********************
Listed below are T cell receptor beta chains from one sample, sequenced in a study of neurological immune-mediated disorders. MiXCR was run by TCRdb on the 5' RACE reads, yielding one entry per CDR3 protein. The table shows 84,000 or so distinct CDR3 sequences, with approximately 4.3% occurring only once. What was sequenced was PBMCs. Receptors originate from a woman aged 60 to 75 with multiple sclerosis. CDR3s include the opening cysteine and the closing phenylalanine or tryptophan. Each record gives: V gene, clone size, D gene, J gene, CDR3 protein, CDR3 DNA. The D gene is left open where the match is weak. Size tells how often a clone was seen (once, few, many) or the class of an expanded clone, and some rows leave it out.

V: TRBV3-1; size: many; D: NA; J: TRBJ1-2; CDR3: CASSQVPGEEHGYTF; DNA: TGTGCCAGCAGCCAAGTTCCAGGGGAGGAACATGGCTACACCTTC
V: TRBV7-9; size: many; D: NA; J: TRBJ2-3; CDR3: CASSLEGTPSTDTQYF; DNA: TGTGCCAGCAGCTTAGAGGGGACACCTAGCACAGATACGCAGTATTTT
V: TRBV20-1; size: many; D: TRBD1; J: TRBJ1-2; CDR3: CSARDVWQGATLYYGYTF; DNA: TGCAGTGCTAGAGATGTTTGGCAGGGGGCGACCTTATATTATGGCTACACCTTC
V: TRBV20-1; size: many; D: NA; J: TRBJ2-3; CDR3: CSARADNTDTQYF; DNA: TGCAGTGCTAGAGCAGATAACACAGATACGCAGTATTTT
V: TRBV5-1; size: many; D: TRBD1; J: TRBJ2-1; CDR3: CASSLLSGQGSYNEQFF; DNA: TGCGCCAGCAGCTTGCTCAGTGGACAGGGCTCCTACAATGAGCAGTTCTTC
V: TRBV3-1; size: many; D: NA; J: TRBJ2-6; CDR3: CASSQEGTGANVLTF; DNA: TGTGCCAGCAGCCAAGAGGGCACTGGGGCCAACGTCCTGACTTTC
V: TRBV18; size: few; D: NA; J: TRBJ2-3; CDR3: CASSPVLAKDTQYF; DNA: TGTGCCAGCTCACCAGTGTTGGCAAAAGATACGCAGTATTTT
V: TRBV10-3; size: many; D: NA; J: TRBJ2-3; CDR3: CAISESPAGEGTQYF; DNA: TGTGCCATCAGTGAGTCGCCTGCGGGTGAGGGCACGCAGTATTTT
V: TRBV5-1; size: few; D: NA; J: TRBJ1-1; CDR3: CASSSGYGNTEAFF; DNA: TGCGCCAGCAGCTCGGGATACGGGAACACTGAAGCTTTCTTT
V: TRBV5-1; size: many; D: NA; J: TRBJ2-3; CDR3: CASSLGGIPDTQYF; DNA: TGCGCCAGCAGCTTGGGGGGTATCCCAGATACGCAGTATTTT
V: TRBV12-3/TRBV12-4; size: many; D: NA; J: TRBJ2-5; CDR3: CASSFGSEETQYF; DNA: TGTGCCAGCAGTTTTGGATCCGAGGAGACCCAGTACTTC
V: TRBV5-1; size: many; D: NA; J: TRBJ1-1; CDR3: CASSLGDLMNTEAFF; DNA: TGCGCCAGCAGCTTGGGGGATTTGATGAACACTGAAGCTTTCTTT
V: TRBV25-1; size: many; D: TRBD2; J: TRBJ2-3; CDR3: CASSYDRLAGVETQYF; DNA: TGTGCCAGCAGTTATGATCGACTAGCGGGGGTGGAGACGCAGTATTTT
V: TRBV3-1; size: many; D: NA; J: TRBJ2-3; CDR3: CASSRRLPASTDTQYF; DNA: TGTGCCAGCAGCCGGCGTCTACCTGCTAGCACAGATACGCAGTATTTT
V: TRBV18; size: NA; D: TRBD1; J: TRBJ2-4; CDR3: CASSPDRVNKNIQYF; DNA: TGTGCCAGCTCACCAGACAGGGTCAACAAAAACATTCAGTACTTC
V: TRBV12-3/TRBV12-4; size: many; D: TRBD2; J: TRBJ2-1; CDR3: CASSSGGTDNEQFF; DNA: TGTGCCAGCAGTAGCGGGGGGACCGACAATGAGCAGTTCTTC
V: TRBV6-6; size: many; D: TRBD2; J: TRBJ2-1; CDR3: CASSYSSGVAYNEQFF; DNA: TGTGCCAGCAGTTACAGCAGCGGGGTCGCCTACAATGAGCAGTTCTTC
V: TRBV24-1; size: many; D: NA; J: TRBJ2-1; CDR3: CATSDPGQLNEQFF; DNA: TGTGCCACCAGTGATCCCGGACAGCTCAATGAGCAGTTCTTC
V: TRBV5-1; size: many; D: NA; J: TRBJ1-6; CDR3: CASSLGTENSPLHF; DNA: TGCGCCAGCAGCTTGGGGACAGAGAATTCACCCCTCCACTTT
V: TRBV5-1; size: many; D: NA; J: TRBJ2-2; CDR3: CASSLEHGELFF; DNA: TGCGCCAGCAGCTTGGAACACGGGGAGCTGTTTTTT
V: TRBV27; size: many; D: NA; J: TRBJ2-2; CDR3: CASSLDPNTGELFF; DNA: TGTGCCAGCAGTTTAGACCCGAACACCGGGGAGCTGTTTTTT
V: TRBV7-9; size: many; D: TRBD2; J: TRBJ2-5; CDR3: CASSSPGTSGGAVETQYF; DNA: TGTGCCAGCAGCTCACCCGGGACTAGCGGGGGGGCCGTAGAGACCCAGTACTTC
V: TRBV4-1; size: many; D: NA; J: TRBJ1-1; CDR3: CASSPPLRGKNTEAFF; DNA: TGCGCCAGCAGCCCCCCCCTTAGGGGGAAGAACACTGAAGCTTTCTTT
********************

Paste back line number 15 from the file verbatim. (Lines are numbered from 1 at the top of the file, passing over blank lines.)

V: TRBV3-1; size: many; D: NA; J: TRBJ2-3; CDR3: CASSRRLPASTDTQYF; DNA: TGTGCCAGCAGCCGGCGTCTACCTGCTAGCACAGATACGCAGTATTTT